Canada: Economic Developments and Policies

This paper examines economic developments and policies in Canada during 1990–95. Spurred by the robust growth in the United States and the easing of monetary conditions between 1991 and 1993, economic growth in Canada continued to strengthen during 1994. Real GDP grew by 4.5 percent in 1994 after growing by 2.2 percent in 1993 and 0.6 percent in 1992. Economic growth in 1994 was led by exports and investment in machinery and equipment. However, growth was more broadly based in 1994; private consumption strengthened, and there was a rebound in residential and nonresidential construction.

Abstract

This paper examines economic developments and policies in Canada during 1990–95. Spurred by the robust growth in the United States and the easing of monetary conditions between 1991 and 1993, economic growth in Canada continued to strengthen during 1994. Real GDP grew by 4.5 percent in 1994 after growing by 2.2 percent in 1993 and 0.6 percent in 1992. Economic growth in 1994 was led by exports and investment in machinery and equipment. However, growth was more broadly based in 1994; private consumption strengthened, and there was a rebound in residential and nonresidential construction.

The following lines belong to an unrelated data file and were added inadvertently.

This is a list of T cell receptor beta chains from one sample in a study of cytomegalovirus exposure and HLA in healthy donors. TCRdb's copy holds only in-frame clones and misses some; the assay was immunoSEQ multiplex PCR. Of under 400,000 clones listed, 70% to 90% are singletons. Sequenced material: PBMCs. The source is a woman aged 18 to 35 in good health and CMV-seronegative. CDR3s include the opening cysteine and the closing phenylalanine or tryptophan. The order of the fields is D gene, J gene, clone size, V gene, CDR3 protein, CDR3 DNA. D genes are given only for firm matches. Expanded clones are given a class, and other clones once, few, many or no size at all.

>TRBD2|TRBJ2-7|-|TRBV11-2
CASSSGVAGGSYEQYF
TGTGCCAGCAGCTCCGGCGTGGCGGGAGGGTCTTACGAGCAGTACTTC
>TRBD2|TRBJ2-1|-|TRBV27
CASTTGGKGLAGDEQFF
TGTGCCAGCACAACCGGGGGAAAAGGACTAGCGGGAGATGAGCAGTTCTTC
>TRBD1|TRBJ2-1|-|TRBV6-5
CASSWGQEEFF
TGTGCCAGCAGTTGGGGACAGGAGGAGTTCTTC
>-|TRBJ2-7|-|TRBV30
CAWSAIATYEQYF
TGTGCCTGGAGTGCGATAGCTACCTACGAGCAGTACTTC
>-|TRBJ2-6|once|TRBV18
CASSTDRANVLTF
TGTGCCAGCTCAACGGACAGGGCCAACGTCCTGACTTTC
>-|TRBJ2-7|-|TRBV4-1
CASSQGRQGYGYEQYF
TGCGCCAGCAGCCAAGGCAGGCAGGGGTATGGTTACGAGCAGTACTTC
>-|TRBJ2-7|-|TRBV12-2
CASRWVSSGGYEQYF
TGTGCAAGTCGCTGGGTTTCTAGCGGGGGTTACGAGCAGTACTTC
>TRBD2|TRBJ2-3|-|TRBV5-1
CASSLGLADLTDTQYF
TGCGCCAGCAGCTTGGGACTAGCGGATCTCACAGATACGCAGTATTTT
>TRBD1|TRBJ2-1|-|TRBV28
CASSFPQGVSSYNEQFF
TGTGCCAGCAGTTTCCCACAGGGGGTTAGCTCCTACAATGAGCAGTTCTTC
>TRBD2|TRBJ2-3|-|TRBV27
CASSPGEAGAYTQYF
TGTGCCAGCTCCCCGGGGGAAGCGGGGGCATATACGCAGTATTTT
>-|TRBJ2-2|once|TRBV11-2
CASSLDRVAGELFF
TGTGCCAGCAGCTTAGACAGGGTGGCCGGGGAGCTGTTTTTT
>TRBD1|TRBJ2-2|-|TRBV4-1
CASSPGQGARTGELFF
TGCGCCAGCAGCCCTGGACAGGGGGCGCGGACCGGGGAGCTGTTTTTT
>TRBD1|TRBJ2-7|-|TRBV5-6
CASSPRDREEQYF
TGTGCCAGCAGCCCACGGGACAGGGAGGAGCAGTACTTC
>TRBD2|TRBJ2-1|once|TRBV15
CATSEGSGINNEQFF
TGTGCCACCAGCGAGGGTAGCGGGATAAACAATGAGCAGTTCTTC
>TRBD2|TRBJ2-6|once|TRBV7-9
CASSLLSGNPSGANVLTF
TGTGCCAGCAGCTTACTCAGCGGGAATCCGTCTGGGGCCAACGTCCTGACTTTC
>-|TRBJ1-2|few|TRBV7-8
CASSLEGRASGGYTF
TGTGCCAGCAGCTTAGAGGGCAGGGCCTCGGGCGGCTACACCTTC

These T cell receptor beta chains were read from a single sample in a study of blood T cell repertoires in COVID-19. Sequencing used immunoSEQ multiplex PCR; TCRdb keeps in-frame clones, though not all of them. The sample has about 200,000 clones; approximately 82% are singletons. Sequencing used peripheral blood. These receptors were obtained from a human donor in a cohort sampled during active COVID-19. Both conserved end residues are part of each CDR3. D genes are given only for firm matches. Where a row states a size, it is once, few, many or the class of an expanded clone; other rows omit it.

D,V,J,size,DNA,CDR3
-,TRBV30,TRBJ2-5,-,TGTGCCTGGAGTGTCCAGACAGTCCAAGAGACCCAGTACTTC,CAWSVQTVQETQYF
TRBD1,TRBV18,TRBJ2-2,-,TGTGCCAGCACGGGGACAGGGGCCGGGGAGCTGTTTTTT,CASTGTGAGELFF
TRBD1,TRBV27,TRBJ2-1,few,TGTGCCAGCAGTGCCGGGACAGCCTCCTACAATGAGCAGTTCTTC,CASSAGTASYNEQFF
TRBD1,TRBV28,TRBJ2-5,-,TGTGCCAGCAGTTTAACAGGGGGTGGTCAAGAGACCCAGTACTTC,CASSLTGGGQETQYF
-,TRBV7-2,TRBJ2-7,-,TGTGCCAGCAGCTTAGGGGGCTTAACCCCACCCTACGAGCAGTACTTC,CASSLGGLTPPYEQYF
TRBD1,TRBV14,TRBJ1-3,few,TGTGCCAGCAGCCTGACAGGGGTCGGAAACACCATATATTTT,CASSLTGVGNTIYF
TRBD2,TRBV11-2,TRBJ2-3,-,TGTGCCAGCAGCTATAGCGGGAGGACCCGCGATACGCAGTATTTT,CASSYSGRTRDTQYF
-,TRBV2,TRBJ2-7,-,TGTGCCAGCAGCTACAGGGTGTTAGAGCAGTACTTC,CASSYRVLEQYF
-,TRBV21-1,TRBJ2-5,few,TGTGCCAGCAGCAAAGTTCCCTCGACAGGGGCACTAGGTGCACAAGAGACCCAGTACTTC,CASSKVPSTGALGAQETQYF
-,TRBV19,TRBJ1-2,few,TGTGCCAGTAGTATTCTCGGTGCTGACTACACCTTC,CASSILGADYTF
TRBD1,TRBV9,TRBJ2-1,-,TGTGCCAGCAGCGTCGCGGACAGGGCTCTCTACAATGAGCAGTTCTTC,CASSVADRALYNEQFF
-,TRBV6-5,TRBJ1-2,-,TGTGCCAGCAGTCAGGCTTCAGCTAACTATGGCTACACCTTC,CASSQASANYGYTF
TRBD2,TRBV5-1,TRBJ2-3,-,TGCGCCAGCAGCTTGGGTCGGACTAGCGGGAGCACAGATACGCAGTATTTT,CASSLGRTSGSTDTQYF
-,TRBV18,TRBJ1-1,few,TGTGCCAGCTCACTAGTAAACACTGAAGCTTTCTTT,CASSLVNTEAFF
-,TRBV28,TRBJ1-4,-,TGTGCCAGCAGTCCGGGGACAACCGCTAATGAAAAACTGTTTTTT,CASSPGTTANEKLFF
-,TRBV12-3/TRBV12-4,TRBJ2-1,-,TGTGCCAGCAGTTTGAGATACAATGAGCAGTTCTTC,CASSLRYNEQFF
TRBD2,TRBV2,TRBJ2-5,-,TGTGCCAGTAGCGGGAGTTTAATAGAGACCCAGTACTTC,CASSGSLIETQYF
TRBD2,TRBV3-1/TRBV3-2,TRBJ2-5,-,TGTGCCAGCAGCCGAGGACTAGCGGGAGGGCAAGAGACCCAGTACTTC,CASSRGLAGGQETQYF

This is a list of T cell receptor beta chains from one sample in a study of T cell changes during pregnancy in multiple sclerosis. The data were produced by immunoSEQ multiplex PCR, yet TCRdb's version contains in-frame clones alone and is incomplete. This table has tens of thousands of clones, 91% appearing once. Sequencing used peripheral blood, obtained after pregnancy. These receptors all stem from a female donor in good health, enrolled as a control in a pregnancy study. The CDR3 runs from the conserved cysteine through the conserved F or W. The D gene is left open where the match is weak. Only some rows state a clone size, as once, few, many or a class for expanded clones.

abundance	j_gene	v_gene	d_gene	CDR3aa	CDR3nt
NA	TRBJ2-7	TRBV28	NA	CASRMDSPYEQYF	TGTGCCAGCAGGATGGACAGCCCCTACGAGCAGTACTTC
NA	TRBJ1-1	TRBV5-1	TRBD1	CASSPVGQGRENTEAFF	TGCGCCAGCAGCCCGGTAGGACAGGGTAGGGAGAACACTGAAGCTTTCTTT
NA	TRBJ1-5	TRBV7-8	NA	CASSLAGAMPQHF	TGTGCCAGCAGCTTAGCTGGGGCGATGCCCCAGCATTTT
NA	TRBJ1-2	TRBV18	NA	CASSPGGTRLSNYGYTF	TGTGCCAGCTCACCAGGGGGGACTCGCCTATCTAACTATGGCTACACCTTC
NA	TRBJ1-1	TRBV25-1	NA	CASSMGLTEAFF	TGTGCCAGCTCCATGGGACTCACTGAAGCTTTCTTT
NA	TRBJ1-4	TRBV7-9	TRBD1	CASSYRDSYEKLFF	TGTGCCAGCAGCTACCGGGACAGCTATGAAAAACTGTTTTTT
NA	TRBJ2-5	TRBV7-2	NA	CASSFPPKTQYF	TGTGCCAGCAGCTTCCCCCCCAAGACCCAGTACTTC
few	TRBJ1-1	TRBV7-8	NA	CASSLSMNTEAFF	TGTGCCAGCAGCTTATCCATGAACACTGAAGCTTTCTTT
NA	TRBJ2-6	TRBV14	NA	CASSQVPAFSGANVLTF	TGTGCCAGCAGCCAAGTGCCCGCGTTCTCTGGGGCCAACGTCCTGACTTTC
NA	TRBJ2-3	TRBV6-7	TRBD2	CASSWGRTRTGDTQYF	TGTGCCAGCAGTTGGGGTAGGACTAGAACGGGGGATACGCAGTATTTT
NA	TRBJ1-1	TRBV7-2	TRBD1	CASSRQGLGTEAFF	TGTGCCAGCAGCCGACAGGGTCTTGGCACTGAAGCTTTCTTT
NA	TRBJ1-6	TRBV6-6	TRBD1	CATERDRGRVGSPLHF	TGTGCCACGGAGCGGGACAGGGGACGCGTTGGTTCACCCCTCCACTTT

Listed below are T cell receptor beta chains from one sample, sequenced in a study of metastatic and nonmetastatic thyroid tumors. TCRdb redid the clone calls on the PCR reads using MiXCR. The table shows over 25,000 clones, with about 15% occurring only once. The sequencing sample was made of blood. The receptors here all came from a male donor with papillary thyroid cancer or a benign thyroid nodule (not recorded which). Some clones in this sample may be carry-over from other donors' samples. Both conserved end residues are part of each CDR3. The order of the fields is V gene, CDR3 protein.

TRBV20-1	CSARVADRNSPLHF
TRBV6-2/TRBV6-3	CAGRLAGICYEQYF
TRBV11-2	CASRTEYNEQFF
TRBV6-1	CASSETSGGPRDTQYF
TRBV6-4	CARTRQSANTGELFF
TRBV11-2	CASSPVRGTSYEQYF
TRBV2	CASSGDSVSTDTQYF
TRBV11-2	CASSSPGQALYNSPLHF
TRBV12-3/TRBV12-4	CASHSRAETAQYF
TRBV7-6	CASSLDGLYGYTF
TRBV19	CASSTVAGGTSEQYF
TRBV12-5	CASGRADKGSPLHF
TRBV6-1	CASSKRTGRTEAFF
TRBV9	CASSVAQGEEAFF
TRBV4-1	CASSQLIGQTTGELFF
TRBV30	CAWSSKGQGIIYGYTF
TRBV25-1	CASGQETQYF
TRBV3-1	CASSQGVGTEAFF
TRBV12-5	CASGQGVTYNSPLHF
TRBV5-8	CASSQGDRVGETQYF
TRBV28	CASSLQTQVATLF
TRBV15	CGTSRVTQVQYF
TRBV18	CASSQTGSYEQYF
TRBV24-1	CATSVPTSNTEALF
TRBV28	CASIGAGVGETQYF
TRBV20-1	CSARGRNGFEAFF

XIII. Federal Tax Expenditures 1/

The Canadian Government signaled recently that the size of the Canadian fiscal problem will require consideration of tax initiatives that would enhance economic efficiency, fairness, and a broadening of the tax base. 2/ At the same time the Government stressed that tax rates were relatively high in Canada compared to the United States. In this light, the fiscal consolidation effort would need to center on reducing tax incentives rather than increasing tax rates. 3/

The 1995/96 budget that was presented to Parliament on February 27, 1995 reduced or eliminated a number of tax incentives. In particular, tax assistance for retirement saving, the tax deferral advantage for income earned through private corporations, and tax incentives for research and development were reduced. However, the estimated yield from these measures was relatively small, and in view of the substantial structural fiscal deficit that remains further tax measures may be required in the future. This note briefly reviews some of the major federal tax expenditures, and describes some of the implications of their possible reduction or elimination. 4/

1. Personal income tax expenditures